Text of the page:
Rachael Wass

Theatre review: A Passage to India

Adapted from E. M. Forster’s 1924 novel, ‘A Passage to India’ hits the stage at the Liverpool Playhouse until Saturday 10th February. The play is both an exploration of tension and celebration of friendship between cultures, central to the pre-WWI colonial movement of the British Empire. Forster’s novel has been altered for stage by Simon Dormandy who has managed to condense an abundance of action packed scenes, into a production of reasonable length.

The story follows two Englishwomen as they travel across the world in the hopes to discover ‘the real India’, and not the cultural establishments that have been imported by the British as a result of colonialism. Together, Forster and Dormandy present the abhorrent view of the patronising and discriminatory attitude of the British Empire which is a spirit still alive today. A key question that arises from the characters in both the novel and the play is whether an Indian and an Englishman can be friends: an outdated concept for many in the twenty-first-century but demonstrates an important discussion for respect across all cultures.

The play is a collaboration with theatre company Simple8 who throughly presented their aims of bold acting and conveying big ideas on stage. Huge landscapes of mountains and caves were portrayed through minimalist props and complex layers of simplistic actions leaving an intensely clever presence on stage. Simplistic backdrops were sufficient in retelling the story’s whereabouts but were made even more enchanting by beautiful vibrant colours that peppered the set through clothes and drapes and the powdered paint that is pictured on the production’s advertisement. Every action on stage was stripped back giving the play a controlled yet relaxed feeling and the whole production was fluid and enjoyable to watch.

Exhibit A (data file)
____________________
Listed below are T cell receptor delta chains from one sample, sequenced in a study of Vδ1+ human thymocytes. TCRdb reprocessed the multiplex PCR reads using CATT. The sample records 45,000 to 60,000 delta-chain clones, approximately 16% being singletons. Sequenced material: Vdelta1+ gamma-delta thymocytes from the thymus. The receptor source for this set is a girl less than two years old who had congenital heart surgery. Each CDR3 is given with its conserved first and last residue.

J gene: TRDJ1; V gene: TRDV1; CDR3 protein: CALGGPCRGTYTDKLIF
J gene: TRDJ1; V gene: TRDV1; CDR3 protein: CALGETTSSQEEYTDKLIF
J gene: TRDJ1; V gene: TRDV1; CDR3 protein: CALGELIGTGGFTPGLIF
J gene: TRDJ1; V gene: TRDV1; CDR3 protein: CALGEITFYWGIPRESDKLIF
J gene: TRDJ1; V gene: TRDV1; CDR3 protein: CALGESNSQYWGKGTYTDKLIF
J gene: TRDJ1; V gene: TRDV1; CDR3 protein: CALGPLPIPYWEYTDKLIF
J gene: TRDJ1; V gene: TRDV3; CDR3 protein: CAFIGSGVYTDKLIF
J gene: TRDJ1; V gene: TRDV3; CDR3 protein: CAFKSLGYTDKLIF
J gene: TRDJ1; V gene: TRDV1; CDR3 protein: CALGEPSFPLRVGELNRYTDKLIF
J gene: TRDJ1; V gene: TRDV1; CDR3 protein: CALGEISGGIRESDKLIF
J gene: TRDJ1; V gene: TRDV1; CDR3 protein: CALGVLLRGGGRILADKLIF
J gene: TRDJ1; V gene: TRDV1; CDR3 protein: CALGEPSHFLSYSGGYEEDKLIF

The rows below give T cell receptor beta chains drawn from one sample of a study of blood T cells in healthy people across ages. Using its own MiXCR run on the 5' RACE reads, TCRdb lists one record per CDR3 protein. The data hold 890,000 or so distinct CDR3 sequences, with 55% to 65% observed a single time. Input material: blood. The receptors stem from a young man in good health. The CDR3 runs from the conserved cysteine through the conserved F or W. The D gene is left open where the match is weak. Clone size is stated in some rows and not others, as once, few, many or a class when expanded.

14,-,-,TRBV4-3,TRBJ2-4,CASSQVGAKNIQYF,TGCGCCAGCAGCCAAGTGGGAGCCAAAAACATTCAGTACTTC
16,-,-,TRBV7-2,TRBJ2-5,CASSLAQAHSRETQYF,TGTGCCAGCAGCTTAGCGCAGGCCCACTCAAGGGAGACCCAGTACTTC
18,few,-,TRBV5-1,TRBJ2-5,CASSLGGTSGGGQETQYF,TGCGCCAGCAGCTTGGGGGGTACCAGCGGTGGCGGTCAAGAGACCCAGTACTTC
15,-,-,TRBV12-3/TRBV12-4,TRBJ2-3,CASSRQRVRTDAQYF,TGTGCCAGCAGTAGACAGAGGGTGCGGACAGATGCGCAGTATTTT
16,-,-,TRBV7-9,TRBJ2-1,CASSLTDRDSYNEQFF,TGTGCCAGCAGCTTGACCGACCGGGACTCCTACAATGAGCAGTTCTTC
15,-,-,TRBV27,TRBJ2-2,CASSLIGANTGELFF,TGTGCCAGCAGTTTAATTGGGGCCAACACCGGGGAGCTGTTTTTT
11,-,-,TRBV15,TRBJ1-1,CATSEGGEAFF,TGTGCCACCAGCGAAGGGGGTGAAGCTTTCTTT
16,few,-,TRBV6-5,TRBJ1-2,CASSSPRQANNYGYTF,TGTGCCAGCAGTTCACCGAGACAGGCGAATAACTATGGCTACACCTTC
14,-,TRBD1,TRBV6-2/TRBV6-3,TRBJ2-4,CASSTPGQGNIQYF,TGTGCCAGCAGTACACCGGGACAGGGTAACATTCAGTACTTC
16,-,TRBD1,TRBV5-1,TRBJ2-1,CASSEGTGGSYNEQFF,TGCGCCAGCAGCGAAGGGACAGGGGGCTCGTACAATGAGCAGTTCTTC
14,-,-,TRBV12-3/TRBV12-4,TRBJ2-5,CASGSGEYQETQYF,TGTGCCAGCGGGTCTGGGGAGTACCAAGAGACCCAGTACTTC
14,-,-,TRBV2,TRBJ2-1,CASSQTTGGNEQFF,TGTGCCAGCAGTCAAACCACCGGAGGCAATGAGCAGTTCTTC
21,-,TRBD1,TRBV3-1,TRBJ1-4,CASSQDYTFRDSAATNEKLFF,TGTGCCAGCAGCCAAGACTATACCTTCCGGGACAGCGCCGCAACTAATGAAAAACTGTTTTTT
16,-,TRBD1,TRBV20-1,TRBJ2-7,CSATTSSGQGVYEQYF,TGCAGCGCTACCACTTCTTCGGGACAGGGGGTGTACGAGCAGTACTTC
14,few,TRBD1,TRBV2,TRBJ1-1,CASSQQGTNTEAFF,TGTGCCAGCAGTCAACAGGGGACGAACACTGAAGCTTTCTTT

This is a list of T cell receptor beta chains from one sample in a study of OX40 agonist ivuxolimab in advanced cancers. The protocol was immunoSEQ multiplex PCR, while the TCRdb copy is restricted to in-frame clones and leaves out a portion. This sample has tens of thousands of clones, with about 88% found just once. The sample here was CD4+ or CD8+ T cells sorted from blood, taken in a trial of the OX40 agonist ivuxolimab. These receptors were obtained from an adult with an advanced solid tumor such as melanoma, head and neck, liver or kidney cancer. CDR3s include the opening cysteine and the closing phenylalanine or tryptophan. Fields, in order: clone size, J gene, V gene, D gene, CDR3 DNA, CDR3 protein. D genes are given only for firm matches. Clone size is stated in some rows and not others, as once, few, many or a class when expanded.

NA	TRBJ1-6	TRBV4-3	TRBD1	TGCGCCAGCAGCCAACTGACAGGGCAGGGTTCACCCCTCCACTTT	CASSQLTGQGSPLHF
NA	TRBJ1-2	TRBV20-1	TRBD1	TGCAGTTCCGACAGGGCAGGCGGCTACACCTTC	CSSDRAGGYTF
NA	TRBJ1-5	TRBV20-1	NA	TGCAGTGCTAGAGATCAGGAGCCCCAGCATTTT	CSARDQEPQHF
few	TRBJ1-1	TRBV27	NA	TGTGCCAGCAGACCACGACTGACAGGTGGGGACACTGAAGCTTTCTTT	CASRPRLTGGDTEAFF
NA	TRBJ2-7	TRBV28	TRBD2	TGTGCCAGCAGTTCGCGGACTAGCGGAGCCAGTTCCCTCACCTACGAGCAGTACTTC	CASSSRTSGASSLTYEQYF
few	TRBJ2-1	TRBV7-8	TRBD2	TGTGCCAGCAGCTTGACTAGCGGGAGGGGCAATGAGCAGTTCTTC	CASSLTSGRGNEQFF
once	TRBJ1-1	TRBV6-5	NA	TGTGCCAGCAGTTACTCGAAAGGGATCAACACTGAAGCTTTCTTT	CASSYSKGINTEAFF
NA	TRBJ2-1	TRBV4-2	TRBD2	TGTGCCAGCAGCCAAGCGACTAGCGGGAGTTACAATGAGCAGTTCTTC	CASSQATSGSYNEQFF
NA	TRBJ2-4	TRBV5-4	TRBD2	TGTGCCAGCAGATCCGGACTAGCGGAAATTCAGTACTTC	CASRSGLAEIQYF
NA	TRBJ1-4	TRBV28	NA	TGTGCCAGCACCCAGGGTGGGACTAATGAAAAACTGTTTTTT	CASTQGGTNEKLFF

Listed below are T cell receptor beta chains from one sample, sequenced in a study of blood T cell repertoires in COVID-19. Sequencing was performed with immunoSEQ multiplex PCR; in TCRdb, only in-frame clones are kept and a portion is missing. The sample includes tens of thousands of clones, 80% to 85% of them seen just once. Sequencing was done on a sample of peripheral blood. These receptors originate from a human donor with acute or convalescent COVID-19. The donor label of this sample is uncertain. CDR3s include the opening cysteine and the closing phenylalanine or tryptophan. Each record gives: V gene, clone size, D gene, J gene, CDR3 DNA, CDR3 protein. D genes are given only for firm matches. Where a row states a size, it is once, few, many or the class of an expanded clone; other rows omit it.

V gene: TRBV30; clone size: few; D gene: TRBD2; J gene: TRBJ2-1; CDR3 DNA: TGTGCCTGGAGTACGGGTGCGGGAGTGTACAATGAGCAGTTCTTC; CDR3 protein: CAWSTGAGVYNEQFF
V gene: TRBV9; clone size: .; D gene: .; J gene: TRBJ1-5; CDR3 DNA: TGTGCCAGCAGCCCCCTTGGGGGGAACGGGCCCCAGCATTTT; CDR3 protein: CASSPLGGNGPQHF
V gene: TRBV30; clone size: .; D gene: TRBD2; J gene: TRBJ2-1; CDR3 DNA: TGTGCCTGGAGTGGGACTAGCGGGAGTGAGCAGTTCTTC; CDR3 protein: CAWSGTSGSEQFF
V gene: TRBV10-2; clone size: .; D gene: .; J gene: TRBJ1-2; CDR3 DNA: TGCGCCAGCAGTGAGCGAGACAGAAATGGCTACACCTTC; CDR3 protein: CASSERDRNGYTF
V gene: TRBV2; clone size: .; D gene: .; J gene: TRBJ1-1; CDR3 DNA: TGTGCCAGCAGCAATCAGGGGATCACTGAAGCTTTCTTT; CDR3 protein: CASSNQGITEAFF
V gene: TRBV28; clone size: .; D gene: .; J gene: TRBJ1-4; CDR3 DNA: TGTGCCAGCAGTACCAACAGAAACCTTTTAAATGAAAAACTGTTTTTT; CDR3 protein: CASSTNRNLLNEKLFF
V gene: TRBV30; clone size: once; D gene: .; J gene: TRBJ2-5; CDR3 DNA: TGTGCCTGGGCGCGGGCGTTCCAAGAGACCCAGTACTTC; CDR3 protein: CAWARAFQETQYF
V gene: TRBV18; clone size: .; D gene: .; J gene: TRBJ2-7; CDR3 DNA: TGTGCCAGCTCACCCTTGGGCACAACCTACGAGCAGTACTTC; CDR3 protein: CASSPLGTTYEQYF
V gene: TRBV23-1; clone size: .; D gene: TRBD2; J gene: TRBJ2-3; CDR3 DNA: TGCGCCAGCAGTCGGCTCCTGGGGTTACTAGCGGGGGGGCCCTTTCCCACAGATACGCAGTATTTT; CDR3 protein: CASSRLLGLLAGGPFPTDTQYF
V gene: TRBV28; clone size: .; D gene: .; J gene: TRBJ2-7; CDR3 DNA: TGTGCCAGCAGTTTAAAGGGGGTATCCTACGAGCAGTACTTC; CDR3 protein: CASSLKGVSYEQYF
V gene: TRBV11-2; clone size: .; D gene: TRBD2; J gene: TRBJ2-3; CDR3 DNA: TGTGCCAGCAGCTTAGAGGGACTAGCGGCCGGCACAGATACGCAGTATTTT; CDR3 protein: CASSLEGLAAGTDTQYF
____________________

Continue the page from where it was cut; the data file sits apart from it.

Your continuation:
‘A Passage to India’ differed from many current plays with the incorporation of live music visible on stage. Composed and performed by Kuljit Bhamra, the soundtrack that accompanied the acting brought the whole production to life and added an extra dimension to the actions that were being performed. Musical interludes filled silent scenes, while handmade sound effects added an extra element of authenticity to the play.

A Passage to India’ encapsulates the complexity of culture and the beauty of ones we are not familiar with, while still being relevant just under 100 years since it was originally written.

Tickets are available at the Playhouse and students ages 18-25 are able to purchase these with a student membership for £5 on the link below:


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